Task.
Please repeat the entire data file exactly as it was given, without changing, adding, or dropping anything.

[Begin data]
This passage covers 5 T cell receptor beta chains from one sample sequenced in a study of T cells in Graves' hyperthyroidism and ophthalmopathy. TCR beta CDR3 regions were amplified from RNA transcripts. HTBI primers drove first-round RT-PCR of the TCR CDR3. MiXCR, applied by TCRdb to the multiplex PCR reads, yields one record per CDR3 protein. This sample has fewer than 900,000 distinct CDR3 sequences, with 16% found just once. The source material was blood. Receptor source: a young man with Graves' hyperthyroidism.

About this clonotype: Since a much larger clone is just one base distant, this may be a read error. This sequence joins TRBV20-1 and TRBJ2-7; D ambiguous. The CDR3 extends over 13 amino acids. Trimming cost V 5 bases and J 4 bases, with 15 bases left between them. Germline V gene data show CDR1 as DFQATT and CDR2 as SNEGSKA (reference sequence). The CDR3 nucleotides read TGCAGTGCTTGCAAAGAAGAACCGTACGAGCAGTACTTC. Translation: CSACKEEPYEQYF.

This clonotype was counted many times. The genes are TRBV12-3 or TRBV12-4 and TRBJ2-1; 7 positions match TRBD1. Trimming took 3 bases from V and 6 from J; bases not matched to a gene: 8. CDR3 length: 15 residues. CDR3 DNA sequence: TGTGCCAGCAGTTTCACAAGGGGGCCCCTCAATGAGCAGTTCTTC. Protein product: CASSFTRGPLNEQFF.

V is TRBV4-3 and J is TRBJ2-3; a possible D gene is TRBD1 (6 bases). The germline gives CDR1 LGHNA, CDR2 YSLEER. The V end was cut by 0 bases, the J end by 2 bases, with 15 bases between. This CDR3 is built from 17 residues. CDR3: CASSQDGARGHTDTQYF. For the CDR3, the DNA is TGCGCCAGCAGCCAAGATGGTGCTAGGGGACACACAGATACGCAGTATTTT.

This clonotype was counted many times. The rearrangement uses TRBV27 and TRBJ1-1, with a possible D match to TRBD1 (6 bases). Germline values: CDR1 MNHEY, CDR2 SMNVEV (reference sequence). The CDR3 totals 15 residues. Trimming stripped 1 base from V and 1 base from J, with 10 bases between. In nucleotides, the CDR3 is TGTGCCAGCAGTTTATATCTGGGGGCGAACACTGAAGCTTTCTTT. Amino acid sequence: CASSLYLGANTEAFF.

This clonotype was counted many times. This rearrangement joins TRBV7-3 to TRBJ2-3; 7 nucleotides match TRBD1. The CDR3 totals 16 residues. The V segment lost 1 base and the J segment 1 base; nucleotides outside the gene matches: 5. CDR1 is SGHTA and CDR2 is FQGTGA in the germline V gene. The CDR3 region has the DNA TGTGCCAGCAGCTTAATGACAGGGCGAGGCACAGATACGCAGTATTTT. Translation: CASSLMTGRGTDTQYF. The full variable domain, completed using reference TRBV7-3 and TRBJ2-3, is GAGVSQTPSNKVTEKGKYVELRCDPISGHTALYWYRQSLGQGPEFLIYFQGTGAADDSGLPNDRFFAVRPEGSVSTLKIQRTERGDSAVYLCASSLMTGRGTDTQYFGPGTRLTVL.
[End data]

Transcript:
This passage covers 5 T cell receptor beta chains from one sample sequenced in a study of T cells in Graves' hyperthyroidism and ophthalmopathy. TCR beta CDR3 regions were amplified from RNA transcripts. HTBI primers drove first-round RT-PCR of the TCR CDR3. MiXCR, applied by TCRdb to the multiplex PCR reads, yields one record per CDR3 protein. This sample has fewer than 900,000 distinct CDR3 sequences, with 16% found just once. The source material was blood. Receptor source: a young man with Graves' hyperthyroidism.

About this clonotype: Since a much larger clone is just one base distant, this may be a read error. This sequence joins TRBV20-1 and TRBJ2-7; D ambiguous. The CDR3 extends over 13 amino acids. Trimming cost V 5 bases and J 4 bases, with 15 bases left between them. Germline V gene data show CDR1 as DFQATT and CDR2 as SNEGSKA (reference sequence). The CDR3 nucleotides read TGCAGTGCTTGCAAAGAAGAACCGTACGAGCAGTACTTC. Translation: CSACKEEPYEQYF.

This clonotype was counted many times. The genes are TRBV12-3 or TRBV12-4 and TRBJ2-1; 7 positions match TRBD1. Trimming took 3 bases from V and 6 from J; bases not matched to a gene: 8. CDR3 length: 15 residues. CDR3 DNA sequence: TGTGCCAGCAGTTTCACAAGGGGGCCCCTCAATGAGCAGTTCTTC. Protein product: CASSFTRGPLNEQFF.

V is TRBV4-3 and J is TRBJ2-3; a possible D gene is TRBD1 (6 bases). The germline gives CDR1 LGHNA, CDR2 YSLEER. The V end was cut by 0 bases, the J end by 2 bases, with 15 bases between. This CDR3 is built from 17 residues. CDR3: CASSQDGARGHTDTQYF. For the CDR3, the DNA is TGCGCCAGCAGCCAAGATGGTGCTAGGGGACACACAGATACGCAGTATTTT.

This clonotype was counted many times. The rearrangement uses TRBV27 and TRBJ1-1, with a possible D match to TRBD1 (6 bases). Germline values: CDR1 MNHEY, CDR2 SMNVEV (reference sequence). The CDR3 totals 15 residues. Trimming stripped 1 base from V and 1 base from J, with 10 bases between. In nucleotides, the CDR3 is TGTGCCAGCAGTTTATATCTGGGGGCGAACACTGAAGCTTTCTTT. Amino acid sequence: CASSLYLGANTEAFF.

This clonotype was counted many times. This rearrangement joins TRBV7-3 to TRBJ2-3; 7 nucleotides match TRBD1. The CDR3 totals 16 residues. The V segment lost 1 base and the J segment 1 base; nucleotides outside the gene matches: 5. CDR1 is SGHTA and CDR2 is FQGTGA in the germline V gene. The CDR3 region has the DNA TGTGCCAGCAGCTTAATGACAGGGCGAGGCACAGATACGCAGTATTTT. Translation: CASSLMTGRGTDTQYF. The full variable domain, completed using reference TRBV7-3 and TRBJ2-3, is GAGVSQTPSNKVTEKGKYVELRCDPISGHTALYWYRQSLGQGPEFLIYFQGTGAADDSGLPNDRFFAVRPEGSVSTLKIQRTERGDSAVYLCASSLMTGRGTDTQYFGPGTRLTVL.